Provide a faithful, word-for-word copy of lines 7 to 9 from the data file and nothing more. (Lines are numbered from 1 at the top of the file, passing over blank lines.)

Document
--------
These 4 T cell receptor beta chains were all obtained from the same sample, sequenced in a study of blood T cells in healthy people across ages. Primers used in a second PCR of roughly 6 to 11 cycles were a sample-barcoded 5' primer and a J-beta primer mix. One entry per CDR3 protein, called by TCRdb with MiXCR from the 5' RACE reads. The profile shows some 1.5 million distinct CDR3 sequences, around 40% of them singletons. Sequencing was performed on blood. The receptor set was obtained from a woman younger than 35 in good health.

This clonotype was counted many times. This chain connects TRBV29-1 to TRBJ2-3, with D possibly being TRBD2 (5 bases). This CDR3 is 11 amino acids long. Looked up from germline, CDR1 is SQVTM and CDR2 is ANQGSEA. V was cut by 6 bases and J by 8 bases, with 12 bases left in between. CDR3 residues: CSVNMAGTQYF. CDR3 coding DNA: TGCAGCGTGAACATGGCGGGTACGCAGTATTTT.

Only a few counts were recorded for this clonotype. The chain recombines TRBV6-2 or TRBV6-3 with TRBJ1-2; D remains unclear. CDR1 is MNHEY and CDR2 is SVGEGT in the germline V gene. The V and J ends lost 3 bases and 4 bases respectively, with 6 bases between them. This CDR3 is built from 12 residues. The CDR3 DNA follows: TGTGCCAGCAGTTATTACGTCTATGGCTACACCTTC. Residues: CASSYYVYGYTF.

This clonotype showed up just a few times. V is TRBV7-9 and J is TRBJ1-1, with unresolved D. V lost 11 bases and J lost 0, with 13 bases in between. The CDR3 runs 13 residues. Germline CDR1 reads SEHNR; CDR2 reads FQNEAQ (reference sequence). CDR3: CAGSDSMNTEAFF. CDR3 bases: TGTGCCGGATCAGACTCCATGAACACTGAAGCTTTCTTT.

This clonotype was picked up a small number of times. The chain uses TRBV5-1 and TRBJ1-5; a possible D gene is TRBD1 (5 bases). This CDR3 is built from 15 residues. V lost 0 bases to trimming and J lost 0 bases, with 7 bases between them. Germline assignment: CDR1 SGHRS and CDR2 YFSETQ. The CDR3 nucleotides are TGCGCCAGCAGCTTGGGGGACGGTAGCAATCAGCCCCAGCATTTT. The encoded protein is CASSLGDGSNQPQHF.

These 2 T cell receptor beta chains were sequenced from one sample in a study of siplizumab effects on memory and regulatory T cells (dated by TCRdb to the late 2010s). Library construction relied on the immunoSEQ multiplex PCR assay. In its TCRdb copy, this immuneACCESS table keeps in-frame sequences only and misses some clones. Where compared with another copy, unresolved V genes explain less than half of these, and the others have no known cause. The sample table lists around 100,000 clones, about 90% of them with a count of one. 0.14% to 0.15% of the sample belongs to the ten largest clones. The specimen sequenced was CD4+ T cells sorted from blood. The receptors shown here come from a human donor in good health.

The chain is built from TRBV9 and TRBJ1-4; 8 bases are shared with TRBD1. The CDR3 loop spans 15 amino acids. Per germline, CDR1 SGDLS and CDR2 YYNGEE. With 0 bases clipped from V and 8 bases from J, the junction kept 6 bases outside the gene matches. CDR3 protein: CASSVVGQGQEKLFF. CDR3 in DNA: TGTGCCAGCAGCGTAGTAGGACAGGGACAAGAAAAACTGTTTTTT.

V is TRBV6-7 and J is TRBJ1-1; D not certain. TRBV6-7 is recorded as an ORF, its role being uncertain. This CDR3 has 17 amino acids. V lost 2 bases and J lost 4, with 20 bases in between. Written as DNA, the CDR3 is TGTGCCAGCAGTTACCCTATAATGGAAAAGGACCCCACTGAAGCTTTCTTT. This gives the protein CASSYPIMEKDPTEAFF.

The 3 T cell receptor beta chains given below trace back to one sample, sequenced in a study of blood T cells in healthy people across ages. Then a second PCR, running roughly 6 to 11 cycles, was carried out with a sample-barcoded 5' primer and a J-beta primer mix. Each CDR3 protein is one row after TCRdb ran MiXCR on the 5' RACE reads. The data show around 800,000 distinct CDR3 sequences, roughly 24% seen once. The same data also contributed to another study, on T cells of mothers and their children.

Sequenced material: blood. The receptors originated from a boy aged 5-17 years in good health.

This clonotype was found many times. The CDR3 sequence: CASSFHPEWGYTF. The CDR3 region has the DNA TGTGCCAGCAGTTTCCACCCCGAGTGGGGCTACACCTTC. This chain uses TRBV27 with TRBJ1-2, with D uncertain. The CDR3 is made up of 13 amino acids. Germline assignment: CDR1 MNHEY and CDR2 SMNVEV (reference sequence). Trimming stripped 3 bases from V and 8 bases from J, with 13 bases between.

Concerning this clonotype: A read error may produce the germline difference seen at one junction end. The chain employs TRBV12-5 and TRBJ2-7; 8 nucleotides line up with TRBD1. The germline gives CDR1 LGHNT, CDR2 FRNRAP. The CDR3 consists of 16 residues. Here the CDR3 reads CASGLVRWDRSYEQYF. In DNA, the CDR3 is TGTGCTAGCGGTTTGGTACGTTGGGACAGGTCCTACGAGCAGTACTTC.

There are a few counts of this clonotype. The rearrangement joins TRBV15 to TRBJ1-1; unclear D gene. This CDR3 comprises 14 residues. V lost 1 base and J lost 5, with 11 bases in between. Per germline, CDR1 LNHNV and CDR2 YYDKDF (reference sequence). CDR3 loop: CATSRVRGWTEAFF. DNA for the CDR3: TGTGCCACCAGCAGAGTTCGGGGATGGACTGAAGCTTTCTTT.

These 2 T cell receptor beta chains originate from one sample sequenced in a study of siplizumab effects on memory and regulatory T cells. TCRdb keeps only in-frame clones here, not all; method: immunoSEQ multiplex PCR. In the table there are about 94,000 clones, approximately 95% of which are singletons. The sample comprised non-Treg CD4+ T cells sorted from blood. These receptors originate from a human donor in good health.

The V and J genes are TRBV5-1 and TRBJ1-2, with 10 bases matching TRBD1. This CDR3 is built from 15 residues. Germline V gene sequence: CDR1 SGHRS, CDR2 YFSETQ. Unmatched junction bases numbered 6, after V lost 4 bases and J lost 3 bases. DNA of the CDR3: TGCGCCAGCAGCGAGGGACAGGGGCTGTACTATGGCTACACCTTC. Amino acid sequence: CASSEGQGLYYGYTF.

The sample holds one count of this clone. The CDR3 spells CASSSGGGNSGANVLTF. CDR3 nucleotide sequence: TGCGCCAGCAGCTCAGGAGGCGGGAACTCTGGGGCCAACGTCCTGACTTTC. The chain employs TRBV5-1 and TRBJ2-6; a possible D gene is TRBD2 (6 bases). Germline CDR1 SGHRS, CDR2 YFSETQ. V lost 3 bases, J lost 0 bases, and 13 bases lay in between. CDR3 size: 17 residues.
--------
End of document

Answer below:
The chain is built from TRBV9 and TRBJ1-4; 8 bases are shared with TRBD1. The CDR3 loop spans 15 amino acids. Per germline, CDR1 SGDLS and CDR2 YYNGEE. With 0 bases clipped from V and 8 bases from J, the junction kept 6 bases outside the gene matches. CDR3 protein: CASSVVGQGQEKLFF. CDR3 in DNA: TGTGCCAGCAGCGTAGTAGGACAGGGACAAGAAAAACTGTTTTTT.

V is TRBV6-7 and J is TRBJ1-1; D not certain. TRBV6-7 is recorded as an ORF, its role being uncertain. This CDR3 has 17 amino acids. V lost 2 bases and J lost 4, with 20 bases in between. Written as DNA, the CDR3 is TGTGCCAGCAGTTACCCTATAATGGAAAAGGACCCCACTGAAGCTTTCTTT. This gives the protein CASSYPIMEKDPTEAFF.

The 3 T cell receptor beta chains given below trace back to one sample, sequenced in a study of blood T cells in healthy people across ages. Then a second PCR, running roughly 6 to 11 cycles, was carried out with a sample-barcoded 5' primer and a J-beta primer mix. Each CDR3 protein is one row after TCRdb ran MiXCR on the 5' RACE reads. The data show around 800,000 distinct CDR3 sequences, roughly 24% seen once. The same data also contributed to another study, on T cells of mothers and their children.